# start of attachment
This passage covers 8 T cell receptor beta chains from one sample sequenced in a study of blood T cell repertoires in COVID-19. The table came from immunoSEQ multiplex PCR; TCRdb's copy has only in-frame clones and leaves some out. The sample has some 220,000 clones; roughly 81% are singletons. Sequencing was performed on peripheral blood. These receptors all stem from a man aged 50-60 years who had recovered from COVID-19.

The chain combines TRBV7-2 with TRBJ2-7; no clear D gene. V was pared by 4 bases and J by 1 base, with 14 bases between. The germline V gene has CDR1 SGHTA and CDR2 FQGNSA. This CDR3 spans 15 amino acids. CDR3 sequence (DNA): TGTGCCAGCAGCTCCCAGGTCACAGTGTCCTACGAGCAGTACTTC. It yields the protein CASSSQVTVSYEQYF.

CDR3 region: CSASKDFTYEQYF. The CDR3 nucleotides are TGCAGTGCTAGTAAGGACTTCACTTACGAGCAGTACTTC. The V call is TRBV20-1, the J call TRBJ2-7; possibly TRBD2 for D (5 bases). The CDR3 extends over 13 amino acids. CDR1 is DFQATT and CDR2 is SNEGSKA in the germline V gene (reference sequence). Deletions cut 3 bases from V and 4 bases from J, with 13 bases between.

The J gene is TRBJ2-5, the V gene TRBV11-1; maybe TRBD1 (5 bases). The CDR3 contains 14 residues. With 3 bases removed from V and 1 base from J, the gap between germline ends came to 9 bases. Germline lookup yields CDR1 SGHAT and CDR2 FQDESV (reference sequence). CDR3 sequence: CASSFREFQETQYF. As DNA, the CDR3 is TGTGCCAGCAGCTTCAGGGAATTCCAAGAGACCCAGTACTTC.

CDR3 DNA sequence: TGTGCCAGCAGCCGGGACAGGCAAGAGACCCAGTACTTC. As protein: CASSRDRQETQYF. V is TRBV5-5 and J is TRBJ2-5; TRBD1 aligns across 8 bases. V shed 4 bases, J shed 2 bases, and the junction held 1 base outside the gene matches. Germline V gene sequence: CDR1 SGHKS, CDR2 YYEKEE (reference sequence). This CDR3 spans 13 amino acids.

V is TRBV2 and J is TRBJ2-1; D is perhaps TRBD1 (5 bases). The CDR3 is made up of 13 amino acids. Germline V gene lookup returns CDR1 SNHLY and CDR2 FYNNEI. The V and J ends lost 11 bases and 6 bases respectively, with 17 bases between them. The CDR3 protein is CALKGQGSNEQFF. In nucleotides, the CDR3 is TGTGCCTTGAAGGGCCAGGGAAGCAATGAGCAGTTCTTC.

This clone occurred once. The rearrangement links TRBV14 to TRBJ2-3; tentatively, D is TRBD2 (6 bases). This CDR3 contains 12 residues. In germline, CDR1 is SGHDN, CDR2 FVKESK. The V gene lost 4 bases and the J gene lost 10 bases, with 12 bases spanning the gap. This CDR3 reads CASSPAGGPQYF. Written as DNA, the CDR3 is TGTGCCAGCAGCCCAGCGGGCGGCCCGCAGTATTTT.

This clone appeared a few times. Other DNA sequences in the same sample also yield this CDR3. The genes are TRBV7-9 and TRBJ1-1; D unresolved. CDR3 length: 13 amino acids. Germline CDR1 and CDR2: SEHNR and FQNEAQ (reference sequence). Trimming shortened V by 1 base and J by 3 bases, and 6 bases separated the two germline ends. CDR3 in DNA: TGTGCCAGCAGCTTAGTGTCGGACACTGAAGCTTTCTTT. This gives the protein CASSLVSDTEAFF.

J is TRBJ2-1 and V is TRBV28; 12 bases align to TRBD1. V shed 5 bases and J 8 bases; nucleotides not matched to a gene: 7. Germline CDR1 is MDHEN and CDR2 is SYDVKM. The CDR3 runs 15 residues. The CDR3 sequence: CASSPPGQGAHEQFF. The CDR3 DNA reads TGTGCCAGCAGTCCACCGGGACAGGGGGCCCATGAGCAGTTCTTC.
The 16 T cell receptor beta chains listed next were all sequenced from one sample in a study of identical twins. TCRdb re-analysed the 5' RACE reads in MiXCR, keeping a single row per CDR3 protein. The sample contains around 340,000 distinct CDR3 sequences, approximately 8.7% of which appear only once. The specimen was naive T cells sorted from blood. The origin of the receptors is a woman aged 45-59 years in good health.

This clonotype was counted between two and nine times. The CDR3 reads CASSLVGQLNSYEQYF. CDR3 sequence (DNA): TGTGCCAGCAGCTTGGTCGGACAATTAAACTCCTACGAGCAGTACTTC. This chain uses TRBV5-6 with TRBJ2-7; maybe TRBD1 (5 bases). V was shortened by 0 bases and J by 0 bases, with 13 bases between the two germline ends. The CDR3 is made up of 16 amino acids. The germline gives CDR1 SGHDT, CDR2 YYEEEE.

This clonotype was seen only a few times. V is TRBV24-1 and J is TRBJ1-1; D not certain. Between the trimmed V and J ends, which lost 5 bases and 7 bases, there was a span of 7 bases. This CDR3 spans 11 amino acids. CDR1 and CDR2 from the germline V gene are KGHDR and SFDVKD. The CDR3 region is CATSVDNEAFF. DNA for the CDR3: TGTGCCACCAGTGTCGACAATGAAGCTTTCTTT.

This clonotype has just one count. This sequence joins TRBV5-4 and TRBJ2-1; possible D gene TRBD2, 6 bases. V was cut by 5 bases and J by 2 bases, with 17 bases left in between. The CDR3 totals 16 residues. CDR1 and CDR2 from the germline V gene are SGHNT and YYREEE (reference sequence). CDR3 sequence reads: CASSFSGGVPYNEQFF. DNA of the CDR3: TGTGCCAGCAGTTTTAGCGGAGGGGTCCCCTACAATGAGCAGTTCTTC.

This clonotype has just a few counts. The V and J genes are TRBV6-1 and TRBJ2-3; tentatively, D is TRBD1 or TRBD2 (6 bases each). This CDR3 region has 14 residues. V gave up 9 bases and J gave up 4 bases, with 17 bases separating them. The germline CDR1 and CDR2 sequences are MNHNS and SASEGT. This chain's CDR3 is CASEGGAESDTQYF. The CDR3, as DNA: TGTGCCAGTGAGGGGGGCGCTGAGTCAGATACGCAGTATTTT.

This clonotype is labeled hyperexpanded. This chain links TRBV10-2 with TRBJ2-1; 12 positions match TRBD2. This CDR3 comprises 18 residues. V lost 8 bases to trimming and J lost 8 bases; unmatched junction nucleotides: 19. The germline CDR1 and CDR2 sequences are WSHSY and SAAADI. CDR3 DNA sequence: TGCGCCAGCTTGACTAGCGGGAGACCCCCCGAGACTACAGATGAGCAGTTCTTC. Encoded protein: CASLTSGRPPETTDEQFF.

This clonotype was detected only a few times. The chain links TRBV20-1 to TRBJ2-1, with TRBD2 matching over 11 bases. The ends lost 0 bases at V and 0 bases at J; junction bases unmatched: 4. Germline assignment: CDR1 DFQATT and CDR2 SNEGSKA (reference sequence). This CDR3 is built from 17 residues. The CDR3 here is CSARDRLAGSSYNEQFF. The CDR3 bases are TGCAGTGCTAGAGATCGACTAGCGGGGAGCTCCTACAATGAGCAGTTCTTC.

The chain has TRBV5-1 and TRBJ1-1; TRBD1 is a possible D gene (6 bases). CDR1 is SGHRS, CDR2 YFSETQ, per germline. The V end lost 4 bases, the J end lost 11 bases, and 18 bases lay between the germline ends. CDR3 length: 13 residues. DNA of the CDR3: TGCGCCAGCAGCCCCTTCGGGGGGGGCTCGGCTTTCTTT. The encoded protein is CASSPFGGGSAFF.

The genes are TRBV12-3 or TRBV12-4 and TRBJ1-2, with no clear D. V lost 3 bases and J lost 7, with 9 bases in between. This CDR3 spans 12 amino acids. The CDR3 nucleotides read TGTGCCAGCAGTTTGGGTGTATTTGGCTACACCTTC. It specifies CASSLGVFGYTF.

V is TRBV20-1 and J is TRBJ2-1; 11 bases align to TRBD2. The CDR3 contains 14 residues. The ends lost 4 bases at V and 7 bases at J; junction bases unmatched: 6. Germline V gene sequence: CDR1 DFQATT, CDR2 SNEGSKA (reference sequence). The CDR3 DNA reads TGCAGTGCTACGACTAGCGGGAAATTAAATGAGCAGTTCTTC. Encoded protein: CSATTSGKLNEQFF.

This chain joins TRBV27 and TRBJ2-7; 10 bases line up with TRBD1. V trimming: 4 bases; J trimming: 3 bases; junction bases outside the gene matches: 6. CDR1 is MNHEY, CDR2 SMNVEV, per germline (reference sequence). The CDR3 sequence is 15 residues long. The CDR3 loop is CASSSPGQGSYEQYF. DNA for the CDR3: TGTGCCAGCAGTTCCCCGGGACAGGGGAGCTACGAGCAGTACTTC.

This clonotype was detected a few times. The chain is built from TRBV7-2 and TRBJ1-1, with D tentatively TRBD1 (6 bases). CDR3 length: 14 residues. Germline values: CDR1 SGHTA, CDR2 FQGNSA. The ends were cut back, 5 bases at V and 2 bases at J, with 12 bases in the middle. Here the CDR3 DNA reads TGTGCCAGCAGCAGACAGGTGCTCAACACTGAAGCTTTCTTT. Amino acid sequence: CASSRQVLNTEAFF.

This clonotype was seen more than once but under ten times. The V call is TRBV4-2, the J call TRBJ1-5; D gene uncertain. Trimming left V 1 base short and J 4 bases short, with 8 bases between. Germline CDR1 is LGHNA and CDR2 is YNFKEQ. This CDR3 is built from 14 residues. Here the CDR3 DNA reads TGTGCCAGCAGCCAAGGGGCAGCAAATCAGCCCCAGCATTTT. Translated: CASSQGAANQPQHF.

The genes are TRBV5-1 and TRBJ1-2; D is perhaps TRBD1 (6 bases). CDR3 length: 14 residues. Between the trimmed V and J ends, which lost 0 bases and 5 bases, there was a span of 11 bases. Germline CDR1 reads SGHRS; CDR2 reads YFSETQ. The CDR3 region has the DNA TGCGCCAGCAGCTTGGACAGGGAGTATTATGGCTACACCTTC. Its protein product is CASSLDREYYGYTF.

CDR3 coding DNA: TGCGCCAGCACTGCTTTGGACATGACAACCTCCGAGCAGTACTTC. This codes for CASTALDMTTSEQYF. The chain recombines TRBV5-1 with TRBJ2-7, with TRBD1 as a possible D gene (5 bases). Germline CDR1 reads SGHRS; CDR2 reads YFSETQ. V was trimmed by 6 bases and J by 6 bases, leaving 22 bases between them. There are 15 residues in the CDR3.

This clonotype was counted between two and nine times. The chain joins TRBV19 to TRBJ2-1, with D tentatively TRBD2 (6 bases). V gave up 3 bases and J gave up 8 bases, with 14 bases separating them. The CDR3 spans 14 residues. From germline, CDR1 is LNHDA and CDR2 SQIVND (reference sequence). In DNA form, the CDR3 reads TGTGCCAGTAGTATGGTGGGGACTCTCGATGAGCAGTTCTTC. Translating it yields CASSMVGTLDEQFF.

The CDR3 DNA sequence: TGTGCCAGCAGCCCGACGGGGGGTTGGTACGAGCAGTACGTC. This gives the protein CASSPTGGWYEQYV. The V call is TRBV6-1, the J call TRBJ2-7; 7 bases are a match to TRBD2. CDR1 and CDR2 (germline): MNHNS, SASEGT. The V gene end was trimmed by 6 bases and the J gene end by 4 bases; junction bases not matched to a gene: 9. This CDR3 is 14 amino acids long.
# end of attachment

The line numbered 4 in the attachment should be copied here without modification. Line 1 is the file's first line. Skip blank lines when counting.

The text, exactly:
The J gene is TRBJ2-5, the V gene TRBV11-1; maybe TRBD1 (5 bases). The CDR3 contains 14 residues. With 3 bases removed from V and 1 base from J, the gap between germline ends came to 9 bases. Germline lookup yields CDR1 SGHAT and CDR2 FQDESV (reference sequence). CDR3 sequence: CASSFREFQETQYF. As DNA, the CDR3 is TGTGCCAGCAGCTTCAGGGAATTCCAAGAGACCCAGTACTTC.